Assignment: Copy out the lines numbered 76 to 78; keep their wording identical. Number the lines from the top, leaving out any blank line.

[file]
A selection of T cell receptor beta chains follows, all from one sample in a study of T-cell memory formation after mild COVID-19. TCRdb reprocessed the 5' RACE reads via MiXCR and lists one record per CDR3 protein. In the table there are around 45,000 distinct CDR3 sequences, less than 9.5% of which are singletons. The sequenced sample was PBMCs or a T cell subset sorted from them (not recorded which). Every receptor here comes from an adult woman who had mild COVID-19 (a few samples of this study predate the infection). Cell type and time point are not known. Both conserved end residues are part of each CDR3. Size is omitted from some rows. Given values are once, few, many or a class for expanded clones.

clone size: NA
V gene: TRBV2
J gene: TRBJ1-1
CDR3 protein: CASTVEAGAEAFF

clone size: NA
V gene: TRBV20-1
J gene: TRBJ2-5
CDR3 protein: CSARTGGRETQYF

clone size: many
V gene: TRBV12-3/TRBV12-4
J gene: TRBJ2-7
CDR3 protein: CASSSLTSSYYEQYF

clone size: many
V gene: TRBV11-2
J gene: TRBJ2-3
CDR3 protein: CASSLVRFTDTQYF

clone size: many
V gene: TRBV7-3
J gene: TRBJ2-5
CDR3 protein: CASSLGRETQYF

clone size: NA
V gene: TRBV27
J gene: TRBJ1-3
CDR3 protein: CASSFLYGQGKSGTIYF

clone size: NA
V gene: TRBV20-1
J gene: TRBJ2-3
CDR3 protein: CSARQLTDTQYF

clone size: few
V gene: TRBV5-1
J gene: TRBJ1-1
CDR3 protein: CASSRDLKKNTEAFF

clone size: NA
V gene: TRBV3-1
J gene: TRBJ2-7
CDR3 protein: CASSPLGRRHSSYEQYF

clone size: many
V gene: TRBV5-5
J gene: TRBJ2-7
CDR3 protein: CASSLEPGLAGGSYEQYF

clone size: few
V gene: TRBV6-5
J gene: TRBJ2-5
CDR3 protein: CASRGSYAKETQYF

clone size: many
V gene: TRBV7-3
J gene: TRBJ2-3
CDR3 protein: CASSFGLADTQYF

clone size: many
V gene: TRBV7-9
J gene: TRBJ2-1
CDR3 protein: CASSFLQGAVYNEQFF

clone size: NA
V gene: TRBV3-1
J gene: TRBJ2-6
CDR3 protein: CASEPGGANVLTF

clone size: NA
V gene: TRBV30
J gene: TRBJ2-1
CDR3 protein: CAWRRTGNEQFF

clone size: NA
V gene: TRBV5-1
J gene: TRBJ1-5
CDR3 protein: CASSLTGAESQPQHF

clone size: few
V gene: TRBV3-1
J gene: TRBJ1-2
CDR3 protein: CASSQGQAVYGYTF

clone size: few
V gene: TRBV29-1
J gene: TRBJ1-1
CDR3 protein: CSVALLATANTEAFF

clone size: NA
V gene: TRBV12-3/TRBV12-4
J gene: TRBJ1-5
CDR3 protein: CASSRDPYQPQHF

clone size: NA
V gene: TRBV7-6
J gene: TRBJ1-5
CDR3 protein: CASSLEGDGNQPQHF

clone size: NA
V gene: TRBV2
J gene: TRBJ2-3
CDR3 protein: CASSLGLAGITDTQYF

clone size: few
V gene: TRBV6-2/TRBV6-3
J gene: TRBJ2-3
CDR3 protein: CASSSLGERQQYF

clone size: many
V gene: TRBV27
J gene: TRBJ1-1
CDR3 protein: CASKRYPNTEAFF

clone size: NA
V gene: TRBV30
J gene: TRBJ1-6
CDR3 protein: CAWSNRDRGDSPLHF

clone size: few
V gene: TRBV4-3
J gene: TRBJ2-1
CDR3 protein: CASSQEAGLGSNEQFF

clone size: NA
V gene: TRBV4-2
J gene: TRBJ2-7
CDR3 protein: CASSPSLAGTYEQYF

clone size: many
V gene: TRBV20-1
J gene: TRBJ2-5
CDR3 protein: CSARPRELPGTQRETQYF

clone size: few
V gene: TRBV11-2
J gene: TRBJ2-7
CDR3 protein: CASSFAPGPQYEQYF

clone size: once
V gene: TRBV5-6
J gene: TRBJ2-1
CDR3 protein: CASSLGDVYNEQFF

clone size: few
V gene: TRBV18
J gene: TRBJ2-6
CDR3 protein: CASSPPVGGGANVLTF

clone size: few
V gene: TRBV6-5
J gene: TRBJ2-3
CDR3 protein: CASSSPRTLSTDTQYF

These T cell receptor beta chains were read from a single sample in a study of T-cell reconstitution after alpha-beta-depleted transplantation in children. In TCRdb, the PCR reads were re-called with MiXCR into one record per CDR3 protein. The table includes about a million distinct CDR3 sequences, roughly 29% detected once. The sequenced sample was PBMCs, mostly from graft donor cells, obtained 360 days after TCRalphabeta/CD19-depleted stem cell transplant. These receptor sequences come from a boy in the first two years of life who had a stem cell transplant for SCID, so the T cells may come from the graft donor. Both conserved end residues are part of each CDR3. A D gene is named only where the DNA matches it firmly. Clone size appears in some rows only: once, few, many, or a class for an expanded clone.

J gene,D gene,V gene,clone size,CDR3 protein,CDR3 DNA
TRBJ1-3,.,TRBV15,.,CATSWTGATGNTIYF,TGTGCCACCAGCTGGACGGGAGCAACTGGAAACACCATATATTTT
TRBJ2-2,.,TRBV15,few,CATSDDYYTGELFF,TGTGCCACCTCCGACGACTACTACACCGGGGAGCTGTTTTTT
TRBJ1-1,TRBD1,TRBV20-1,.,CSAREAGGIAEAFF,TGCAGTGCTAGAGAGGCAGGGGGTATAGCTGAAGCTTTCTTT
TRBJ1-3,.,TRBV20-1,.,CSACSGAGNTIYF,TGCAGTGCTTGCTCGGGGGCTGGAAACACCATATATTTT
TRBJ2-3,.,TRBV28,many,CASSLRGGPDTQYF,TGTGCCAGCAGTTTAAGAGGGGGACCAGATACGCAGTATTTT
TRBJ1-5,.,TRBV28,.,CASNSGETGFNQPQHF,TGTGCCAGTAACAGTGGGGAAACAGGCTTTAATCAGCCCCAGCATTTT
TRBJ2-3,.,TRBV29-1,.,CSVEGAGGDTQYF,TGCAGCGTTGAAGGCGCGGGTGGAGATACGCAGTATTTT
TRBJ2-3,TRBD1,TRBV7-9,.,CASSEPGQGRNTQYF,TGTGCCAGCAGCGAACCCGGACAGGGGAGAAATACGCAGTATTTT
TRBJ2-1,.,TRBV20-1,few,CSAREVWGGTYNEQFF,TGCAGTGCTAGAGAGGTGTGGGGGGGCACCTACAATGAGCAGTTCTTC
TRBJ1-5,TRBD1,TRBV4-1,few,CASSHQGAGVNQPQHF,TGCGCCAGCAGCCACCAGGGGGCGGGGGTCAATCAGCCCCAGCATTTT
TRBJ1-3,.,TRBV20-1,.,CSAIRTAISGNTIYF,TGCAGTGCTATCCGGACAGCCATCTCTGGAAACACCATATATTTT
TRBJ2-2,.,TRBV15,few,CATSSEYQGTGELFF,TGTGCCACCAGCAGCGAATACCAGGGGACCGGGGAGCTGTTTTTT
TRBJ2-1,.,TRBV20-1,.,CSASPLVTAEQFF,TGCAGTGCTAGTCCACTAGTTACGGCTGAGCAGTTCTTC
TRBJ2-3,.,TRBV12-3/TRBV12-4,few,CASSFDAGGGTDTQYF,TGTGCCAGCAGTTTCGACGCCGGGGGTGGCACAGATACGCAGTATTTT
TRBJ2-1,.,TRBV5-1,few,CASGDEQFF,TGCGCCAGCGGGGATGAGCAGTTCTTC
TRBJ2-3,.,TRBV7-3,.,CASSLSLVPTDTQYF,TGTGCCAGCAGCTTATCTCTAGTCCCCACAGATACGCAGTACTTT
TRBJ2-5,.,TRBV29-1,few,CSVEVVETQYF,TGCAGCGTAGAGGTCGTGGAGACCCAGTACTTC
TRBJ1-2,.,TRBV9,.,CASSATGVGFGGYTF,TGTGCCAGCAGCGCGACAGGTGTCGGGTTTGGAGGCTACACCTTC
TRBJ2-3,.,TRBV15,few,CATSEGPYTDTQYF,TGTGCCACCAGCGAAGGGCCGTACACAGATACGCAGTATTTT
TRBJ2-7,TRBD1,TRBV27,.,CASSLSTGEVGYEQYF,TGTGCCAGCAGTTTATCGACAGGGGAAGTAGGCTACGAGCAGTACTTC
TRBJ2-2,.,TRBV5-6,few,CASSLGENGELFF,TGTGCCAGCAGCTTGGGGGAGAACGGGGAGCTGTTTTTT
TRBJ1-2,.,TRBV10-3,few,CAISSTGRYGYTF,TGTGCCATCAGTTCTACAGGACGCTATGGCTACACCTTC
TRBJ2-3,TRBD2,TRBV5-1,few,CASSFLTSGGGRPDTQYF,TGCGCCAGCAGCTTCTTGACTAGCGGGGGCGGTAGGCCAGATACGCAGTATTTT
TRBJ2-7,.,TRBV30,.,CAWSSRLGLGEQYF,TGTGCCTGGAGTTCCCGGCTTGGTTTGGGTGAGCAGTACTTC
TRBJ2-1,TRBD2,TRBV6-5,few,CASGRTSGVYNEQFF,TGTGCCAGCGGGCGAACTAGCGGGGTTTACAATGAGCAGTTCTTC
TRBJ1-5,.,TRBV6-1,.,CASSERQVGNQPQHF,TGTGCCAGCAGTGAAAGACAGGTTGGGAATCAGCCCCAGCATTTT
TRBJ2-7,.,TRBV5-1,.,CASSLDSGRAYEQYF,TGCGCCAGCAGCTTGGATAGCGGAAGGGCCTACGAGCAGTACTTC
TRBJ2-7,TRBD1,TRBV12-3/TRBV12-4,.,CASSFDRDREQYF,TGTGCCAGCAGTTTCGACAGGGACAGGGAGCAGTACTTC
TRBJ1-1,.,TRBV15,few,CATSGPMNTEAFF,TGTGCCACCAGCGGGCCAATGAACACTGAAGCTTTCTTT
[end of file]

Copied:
J gene: TRBJ1-5
CDR3 protein: CASSRDPYQPQHF

clone size: NA